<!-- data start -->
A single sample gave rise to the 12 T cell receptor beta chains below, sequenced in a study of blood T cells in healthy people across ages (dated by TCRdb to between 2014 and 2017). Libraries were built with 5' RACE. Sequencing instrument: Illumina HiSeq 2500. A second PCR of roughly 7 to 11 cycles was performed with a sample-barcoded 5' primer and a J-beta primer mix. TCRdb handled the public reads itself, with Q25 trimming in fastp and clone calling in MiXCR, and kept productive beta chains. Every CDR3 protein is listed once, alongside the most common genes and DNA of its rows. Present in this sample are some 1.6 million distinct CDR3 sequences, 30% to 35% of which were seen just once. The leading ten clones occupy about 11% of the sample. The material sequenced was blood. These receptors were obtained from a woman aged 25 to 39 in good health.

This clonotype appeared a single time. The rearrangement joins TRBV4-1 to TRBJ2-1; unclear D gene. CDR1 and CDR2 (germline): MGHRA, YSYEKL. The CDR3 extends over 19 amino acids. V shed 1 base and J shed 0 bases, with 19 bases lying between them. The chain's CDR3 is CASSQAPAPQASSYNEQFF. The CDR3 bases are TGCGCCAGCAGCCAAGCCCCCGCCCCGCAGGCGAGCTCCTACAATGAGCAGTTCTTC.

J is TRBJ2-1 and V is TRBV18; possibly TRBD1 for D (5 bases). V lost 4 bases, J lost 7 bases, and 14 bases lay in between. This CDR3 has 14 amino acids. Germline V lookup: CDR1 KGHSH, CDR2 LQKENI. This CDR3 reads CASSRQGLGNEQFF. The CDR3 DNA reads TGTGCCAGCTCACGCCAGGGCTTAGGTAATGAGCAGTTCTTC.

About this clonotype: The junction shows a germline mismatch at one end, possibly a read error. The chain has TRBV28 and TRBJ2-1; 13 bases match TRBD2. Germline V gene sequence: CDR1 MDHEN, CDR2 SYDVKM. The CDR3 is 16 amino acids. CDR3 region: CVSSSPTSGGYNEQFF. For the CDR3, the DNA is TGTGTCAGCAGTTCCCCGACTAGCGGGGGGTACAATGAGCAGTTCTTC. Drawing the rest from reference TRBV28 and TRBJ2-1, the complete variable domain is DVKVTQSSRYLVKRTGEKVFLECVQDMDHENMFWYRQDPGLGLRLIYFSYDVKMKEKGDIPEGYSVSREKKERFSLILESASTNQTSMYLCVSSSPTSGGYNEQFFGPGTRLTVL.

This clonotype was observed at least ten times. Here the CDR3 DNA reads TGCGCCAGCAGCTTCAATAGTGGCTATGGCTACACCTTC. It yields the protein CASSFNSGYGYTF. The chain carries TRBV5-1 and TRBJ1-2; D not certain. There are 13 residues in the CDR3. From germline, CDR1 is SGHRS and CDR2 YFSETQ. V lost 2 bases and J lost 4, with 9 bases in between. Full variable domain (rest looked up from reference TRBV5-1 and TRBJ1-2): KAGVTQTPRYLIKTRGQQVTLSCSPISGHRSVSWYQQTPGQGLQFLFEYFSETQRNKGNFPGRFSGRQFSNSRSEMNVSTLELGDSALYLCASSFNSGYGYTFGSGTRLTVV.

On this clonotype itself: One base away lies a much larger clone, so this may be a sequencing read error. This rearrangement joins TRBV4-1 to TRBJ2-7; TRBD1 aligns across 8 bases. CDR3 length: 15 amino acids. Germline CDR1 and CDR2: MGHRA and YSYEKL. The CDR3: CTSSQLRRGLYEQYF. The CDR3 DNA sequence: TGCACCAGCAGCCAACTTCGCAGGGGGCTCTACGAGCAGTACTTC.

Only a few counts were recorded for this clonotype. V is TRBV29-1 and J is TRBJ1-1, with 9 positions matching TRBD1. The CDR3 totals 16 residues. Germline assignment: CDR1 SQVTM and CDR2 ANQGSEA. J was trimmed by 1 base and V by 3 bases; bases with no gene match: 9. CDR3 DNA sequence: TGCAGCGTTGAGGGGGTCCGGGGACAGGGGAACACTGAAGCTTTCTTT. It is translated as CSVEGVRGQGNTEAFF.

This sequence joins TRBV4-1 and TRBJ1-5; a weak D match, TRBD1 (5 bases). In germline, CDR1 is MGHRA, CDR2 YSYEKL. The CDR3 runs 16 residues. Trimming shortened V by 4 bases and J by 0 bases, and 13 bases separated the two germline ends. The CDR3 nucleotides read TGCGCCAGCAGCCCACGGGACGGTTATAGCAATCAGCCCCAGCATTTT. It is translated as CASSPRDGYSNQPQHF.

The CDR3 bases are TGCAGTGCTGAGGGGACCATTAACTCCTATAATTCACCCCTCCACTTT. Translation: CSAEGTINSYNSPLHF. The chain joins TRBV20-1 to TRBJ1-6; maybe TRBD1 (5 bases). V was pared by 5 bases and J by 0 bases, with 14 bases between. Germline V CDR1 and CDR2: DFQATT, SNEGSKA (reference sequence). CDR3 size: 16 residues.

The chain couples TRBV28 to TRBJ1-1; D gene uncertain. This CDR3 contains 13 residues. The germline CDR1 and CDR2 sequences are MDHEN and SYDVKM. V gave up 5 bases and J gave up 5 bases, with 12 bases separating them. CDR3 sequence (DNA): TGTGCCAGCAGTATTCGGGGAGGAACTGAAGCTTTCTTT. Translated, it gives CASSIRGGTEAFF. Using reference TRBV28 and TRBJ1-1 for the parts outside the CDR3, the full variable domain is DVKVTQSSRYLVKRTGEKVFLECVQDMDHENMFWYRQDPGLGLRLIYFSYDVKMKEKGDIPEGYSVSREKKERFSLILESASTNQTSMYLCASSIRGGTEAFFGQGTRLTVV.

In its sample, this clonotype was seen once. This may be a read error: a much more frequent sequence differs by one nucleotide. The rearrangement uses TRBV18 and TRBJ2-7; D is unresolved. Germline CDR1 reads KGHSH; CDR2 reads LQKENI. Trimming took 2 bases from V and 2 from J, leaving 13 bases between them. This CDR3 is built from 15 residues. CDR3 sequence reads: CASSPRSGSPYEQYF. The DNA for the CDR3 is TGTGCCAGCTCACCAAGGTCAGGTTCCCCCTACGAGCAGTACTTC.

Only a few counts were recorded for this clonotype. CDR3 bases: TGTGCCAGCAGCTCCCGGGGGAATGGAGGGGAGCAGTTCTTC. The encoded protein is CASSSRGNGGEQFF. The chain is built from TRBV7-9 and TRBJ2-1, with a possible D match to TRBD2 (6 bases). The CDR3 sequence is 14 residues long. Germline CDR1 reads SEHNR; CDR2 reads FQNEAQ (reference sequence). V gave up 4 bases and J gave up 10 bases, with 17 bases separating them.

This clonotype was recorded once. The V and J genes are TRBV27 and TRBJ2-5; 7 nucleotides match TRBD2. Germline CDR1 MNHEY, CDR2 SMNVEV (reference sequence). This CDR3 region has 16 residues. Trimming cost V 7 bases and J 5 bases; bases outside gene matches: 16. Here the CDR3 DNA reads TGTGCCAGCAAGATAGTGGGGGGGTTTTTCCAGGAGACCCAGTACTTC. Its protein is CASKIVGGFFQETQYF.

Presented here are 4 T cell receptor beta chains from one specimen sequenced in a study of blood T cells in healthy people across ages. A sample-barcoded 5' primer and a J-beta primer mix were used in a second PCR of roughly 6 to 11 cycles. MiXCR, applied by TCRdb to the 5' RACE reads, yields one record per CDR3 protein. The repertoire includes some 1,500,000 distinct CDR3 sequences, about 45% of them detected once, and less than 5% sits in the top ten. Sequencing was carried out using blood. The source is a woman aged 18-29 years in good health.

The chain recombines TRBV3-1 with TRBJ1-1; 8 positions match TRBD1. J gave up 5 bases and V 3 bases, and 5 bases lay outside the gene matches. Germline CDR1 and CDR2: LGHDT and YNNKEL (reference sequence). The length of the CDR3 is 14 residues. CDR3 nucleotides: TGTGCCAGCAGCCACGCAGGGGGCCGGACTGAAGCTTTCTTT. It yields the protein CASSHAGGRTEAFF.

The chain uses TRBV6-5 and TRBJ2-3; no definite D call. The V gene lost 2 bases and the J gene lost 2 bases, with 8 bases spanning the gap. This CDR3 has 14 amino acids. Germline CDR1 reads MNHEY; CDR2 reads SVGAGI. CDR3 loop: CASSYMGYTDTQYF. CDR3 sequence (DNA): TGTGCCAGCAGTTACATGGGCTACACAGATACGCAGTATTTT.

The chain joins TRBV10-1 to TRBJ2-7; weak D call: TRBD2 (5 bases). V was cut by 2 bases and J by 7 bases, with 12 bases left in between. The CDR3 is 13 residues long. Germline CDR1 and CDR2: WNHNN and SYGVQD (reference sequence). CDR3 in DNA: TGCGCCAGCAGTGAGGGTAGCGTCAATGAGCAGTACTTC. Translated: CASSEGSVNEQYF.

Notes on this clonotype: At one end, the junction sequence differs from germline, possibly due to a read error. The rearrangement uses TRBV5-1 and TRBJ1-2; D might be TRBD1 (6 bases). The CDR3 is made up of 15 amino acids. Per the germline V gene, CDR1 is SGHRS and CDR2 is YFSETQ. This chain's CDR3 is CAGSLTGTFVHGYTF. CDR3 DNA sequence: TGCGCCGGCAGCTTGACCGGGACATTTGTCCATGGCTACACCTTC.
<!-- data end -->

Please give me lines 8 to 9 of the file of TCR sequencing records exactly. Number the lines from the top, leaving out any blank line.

This sequence joins TRBV4-1 and TRBJ1-5; a weak D match, TRBD1 (5 bases). In germline, CDR1 is MGHRA, CDR2 YSYEKL. The CDR3 runs 16 residues. Trimming shortened V by 4 bases and J by 0 bases, and 13 bases separated the two germline ends. The CDR3 nucleotides read TGCGCCAGCAGCCCACGGGACGGTTATAGCAATCAGCCCCAGCATTTT. It is translated as CASSPRDGYSNQPQHF.

The CDR3 bases are TGCAGTGCTGAGGGGACCATTAACTCCTATAATTCACCCCTCCACTTT. Translation: CSAEGTINSYNSPLHF. The chain joins TRBV20-1 to TRBJ1-6; maybe TRBD1 (5 bases). V was pared by 5 bases and J by 0 bases, with 14 bases between. Germline V CDR1 and CDR2: DFQATT, SNEGSKA (reference sequence). CDR3 size: 16 residues.